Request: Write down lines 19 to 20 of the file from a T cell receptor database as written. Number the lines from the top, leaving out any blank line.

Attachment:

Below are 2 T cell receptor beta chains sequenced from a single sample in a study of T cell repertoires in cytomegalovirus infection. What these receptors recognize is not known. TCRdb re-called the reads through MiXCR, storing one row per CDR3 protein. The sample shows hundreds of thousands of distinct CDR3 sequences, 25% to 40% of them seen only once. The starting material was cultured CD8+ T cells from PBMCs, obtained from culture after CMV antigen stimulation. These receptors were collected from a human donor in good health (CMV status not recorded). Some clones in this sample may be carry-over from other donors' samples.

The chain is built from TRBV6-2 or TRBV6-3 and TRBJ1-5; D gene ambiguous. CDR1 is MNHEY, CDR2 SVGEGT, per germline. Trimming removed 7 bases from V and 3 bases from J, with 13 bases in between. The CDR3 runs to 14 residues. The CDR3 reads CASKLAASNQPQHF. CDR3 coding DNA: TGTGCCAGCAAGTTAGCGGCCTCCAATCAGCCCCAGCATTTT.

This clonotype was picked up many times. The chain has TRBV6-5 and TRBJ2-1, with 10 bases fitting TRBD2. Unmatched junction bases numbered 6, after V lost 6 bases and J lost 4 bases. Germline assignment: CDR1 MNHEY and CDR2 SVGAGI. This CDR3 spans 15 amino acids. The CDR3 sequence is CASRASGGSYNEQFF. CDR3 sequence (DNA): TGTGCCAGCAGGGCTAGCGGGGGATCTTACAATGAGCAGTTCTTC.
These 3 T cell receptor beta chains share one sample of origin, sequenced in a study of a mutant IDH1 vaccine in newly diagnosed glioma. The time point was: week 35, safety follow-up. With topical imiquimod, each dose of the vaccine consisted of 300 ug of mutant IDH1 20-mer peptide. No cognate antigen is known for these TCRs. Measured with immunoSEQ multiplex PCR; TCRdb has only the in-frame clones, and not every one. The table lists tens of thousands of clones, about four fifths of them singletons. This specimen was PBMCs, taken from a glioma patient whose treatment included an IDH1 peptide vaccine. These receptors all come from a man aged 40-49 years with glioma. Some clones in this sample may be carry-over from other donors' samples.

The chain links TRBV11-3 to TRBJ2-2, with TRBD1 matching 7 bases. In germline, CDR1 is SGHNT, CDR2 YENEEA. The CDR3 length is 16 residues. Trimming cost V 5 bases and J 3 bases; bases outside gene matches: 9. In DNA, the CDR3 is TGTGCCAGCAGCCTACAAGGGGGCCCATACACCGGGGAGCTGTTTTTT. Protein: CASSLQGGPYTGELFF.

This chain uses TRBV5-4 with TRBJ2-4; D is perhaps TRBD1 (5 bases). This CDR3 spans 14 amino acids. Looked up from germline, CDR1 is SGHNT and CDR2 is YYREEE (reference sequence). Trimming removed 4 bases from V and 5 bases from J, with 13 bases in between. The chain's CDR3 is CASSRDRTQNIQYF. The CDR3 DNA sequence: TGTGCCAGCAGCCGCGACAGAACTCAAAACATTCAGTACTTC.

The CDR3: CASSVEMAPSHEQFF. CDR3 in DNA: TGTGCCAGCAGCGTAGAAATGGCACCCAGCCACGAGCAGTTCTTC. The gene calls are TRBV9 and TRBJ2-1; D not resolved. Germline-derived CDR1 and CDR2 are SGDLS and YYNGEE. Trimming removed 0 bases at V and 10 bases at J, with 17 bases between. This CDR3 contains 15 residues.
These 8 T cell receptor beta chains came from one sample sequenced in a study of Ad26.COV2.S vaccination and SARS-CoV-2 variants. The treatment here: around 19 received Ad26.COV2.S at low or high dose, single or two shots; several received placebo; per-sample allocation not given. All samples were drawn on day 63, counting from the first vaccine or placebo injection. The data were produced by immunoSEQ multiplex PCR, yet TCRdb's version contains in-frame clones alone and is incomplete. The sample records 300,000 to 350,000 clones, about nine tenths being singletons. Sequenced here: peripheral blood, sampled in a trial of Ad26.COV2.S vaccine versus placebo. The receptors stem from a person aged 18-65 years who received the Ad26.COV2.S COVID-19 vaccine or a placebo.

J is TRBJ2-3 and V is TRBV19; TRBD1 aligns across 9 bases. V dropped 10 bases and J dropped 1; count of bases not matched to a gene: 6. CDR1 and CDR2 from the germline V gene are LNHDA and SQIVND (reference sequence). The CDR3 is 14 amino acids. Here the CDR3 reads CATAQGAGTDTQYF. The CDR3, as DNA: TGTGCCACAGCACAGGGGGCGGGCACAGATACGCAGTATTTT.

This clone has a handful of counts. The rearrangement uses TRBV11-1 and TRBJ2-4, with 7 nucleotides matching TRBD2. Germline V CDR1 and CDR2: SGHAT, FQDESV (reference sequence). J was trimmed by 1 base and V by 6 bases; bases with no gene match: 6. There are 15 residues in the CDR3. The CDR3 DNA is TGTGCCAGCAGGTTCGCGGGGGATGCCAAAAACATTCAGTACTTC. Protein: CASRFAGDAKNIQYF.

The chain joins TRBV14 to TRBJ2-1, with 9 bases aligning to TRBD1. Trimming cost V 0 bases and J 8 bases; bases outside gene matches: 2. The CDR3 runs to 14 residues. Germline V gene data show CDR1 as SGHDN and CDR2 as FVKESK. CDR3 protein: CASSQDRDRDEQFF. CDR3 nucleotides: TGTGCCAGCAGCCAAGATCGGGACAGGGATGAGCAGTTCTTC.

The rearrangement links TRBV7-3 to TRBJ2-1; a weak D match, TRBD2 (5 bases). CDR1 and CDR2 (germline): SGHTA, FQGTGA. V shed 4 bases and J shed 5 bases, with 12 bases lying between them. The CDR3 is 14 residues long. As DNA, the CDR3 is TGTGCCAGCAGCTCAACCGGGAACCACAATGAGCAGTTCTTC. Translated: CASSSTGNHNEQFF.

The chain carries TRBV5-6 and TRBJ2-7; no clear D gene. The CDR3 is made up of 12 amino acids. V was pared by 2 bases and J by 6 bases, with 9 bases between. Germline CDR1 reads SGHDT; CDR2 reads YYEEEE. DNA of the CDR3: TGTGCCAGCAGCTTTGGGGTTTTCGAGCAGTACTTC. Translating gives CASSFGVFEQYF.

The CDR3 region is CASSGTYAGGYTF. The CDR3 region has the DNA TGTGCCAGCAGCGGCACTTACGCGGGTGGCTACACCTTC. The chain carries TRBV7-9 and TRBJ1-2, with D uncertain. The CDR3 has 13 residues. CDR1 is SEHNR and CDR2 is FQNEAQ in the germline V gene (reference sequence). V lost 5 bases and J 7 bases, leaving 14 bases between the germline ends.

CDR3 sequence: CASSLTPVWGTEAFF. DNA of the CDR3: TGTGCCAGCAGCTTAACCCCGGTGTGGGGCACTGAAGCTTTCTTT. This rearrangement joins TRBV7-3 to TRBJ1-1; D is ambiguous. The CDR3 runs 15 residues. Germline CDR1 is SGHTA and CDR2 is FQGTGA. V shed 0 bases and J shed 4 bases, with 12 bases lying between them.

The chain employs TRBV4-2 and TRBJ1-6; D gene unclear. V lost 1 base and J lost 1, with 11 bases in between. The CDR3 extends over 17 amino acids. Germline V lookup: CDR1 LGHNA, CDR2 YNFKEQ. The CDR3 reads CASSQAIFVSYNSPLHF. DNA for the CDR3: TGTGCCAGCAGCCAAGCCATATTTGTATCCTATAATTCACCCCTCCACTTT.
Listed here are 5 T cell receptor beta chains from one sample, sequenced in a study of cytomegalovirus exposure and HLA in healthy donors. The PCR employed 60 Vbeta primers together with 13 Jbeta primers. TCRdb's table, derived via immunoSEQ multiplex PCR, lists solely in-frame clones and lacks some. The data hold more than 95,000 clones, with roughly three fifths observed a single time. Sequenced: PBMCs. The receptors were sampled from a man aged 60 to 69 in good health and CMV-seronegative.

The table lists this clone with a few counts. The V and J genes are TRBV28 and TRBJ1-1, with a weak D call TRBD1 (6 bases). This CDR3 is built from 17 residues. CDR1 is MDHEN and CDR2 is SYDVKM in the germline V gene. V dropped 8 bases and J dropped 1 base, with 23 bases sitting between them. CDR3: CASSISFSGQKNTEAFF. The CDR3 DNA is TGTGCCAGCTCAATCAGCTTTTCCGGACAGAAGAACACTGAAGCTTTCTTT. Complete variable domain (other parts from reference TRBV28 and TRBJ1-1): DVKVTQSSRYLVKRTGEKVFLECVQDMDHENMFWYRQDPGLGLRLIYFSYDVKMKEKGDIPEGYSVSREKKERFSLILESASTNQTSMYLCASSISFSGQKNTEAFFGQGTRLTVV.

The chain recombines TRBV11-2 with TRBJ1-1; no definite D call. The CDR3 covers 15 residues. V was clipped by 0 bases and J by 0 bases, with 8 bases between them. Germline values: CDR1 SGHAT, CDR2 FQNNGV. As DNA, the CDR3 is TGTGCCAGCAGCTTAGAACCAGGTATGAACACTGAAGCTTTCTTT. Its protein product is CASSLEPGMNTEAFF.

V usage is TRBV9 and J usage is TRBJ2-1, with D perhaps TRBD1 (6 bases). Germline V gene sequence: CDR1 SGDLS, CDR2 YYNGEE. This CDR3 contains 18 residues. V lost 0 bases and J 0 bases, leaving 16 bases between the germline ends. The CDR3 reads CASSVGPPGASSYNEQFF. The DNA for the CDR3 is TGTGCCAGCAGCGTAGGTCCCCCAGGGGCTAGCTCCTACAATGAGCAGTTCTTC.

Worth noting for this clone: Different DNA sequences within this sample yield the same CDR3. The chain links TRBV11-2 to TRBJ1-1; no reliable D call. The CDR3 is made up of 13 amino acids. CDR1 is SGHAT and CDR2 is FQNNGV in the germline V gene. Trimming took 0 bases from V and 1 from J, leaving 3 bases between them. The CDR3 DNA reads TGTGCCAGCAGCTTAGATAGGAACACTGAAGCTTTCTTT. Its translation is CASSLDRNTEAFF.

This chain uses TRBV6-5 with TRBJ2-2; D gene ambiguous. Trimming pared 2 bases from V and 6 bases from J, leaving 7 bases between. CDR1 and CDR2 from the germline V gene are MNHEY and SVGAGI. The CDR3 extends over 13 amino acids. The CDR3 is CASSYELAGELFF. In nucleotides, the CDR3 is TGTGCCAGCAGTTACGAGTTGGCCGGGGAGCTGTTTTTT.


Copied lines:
The chain recombines TRBV11-2 with TRBJ1-1; no definite D call. The CDR3 covers 15 residues. V was clipped by 0 bases and J by 0 bases, with 8 bases between them. Germline values: CDR1 SGHAT, CDR2 FQNNGV. As DNA, the CDR3 is TGTGCCAGCAGCTTAGAACCAGGTATGAACACTGAAGCTTTCTTT. Its protein product is CASSLEPGMNTEAFF.

V usage is TRBV9 and J usage is TRBJ2-1, with D perhaps TRBD1 (6 bases). Germline V gene sequence: CDR1 SGDLS, CDR2 YYNGEE. This CDR3 contains 18 residues. V lost 0 bases and J 0 bases, leaving 16 bases between the germline ends. The CDR3 reads CASSVGPPGASSYNEQFF. The DNA for the CDR3 is TGTGCCAGCAGCGTAGGTCCCCCAGGGGCTAGCTCCTACAATGAGCAGTTCTTC.